Fraud Prevention Efforts Recoup Over $3.3 Billion for Medicare

Fraud Prevention Efforts Recoup Over $3.3 Billion for Medicare

Great news! The Obama Administration announced on Thursday the recovery of over $3.3 billion in fraudulent health care payments for fiscal year 2014. This amounts to a return of $7.70 for every $1 invested in fraud prevention, detection and investigation efforts in the last 3 years. It also marks the 3rd highest return on investment since fraud prevention efforts began over 2 decades ago, according to a report released by the Department of Health and Human Services and the Department of Justice.

These kinds of results show that our fraud prevention and detection efforts are paying off. As the Administration has shorten investigation to arrest times and moved away from a pay and chase model, the results have improved dramatically. For example, the government now uses predictive analysis technology to quickly identify fraudulent or suspicious billing patterns. This led to 469 investigations in fiscal 2013 which identified or prevented $211 million in improper payments — nearly double the amount in the first year of the system a year before.

In 2014, the Administration also gave the Centers for Medicare and Medicaid Services the authority to screen providers, remove doctors and other providers with a history of abusive billing patterns. Since that change, CMS has stopped billing privileges for 470,000 and revoked privileges for nearly 28,000 others.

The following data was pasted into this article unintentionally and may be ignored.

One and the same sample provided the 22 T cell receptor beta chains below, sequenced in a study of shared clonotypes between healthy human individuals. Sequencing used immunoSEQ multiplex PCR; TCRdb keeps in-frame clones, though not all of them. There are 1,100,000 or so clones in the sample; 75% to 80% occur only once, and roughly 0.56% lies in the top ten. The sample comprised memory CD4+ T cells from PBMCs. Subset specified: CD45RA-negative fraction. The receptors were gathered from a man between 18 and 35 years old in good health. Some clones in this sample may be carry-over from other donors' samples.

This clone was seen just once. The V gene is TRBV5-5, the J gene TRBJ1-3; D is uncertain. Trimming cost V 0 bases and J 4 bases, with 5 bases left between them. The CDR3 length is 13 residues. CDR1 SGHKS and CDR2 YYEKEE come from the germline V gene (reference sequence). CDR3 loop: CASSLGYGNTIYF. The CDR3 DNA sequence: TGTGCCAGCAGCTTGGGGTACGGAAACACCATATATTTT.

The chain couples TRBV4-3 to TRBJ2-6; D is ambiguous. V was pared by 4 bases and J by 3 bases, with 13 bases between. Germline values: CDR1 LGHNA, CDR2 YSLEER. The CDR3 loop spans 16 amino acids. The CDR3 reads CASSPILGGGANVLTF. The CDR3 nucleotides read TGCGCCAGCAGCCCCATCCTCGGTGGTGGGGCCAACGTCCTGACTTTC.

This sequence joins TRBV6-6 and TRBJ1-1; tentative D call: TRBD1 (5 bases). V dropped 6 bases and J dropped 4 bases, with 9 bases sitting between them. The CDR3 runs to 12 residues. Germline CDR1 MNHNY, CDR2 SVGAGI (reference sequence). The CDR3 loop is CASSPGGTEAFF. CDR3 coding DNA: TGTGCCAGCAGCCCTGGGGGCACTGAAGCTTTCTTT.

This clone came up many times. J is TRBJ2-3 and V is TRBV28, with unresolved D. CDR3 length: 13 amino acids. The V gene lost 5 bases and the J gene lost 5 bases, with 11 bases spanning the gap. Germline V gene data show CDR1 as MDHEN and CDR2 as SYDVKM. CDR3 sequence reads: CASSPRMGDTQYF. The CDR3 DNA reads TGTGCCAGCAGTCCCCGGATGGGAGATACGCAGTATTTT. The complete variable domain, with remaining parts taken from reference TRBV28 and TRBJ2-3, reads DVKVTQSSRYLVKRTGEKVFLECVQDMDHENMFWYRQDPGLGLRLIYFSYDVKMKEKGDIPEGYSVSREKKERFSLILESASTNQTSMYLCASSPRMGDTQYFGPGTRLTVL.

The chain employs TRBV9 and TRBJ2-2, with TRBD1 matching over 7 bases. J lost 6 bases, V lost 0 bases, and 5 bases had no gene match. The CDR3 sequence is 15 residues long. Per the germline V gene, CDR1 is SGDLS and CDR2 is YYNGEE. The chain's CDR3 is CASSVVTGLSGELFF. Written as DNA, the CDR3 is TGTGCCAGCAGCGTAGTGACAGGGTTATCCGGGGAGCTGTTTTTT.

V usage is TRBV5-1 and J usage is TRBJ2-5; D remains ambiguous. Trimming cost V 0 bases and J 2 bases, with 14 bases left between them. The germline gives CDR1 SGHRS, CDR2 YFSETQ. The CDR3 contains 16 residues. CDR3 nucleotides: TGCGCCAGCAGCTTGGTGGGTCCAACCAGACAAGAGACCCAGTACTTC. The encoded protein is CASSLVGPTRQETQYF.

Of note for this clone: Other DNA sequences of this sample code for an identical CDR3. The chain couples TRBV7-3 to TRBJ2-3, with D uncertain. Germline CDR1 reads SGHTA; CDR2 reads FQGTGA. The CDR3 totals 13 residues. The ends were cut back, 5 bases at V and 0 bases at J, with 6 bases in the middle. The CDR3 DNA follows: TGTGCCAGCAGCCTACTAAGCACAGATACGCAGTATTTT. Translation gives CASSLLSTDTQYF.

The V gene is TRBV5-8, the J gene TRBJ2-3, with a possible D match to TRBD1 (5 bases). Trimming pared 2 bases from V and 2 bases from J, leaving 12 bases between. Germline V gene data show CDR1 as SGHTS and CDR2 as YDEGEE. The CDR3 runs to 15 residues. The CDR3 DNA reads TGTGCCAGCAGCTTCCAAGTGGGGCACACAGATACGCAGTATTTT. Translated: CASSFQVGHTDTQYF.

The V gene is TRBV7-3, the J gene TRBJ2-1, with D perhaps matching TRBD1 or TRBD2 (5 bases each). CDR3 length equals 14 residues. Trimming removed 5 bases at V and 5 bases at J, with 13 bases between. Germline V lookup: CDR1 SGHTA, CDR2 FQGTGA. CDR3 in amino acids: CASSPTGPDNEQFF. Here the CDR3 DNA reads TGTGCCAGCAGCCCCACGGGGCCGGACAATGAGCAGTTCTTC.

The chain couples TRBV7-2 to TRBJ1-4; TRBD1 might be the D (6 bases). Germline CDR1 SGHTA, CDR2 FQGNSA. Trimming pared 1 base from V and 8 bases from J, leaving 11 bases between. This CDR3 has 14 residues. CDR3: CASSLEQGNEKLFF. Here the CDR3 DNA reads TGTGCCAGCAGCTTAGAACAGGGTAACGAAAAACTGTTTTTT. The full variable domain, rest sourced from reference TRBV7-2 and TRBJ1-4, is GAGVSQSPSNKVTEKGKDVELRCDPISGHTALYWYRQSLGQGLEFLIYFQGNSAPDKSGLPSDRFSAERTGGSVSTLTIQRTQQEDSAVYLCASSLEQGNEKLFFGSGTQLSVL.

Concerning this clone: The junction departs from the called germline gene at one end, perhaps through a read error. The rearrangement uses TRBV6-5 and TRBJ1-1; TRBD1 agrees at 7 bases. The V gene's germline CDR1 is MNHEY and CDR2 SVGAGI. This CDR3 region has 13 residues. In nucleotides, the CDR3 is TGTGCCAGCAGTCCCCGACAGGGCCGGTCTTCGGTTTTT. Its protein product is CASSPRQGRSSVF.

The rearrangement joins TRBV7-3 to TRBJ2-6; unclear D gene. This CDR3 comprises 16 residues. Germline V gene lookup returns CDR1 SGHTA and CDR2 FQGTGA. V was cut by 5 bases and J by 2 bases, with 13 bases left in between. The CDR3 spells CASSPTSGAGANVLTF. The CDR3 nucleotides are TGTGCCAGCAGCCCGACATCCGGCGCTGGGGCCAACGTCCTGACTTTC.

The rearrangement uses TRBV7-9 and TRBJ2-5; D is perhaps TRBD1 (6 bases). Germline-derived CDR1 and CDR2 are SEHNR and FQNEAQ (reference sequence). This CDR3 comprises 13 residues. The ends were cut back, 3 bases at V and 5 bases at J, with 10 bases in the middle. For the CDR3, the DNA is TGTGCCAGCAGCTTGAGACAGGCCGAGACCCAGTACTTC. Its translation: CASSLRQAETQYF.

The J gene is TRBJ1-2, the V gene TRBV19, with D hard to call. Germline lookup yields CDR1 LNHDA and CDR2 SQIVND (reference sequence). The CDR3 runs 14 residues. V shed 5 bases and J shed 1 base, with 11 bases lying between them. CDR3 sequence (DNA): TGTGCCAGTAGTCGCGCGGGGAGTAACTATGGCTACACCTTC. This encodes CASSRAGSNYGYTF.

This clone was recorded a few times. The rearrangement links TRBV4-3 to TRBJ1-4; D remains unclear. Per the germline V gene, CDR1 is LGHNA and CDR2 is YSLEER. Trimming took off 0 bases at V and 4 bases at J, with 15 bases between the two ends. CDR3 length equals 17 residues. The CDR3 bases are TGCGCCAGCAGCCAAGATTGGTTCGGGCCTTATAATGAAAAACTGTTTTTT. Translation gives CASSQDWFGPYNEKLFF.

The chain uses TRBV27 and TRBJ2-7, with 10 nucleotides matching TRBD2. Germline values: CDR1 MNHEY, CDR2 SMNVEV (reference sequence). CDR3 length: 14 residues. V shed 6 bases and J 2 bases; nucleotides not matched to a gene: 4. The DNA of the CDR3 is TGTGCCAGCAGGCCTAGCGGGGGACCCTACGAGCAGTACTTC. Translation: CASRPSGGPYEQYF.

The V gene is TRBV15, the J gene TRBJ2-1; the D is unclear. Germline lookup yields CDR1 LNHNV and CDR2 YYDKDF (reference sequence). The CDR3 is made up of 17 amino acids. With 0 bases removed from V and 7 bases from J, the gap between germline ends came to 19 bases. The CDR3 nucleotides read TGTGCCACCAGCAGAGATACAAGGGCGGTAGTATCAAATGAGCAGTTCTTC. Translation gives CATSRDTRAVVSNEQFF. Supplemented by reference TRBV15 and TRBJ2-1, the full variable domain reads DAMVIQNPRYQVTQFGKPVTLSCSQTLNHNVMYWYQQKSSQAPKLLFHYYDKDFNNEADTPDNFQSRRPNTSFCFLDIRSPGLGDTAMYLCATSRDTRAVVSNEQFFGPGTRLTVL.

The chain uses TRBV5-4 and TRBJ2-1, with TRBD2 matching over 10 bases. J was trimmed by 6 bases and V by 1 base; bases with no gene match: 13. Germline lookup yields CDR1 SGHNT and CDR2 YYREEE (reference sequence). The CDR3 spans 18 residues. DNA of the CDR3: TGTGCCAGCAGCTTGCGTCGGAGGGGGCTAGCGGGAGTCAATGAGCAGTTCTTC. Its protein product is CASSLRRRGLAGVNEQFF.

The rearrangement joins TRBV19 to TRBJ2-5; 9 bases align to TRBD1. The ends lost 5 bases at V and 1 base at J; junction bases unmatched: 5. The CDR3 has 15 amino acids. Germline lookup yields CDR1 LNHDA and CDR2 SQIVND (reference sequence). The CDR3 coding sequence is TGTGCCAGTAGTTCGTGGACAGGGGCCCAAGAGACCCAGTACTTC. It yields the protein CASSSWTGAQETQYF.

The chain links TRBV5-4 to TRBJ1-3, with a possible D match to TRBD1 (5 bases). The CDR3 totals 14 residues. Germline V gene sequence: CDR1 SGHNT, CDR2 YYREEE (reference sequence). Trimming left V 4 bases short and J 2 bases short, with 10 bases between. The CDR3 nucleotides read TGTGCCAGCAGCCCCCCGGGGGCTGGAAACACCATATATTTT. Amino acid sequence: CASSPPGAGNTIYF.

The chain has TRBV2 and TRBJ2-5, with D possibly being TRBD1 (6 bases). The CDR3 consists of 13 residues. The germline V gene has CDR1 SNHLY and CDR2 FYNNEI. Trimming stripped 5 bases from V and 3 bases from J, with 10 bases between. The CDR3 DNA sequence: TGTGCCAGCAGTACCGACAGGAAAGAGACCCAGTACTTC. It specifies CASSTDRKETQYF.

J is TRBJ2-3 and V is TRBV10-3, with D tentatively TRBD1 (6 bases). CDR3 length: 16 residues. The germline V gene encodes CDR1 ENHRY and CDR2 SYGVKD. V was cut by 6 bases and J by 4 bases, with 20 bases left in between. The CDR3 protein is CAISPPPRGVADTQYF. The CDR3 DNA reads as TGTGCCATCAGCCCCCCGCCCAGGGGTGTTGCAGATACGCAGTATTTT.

Medicare estimates it loses about 10% of the money it puts out to fraud each year. As Medicare spent $583 billion in 2013, that’s over $58 billion lost to fraud. While the gains in fraud detection and prevention are great, we have more work to do, and our Senior Medicare Patrol with over 600 volunteers statewide are doing a great job!

Help us grow these good results and prevent fraud by:

  • Guarding your Medicare card and number, just like you would your credit card.
  • Check your Medicare Summary Notices for any services or items you never received.
  • Beware of people offering “free” services in exchange for your Medicare number. They are not free; that is a red flag. They most likely are charging Medicare large amounts for a service or item you don’t require or may never receive.
  • Do not give your Medicare number or Social Security number over the phone to people who say they are from Medicare or SSA. Medicare and SSA already have your information. They will not call you by phone.

If you suspect fraud, contact your local Health Insurance Counseling and Advocacy Program (HICAP) at 1-800-434-0222 or our Senior Medicare Patrol at 1-855-613-7080. See our Fraud section for more info on Medicare fraud.

 

 

Our blogger Karen J. Fletcher is CHA's publications consultant. She provides technical expertise, writing and research on Medicare, health disparities and other health care issues. With a Masters in Public Health from UC Berkeley, she serves in health advocacy as a trainer and consultant. See her current articles.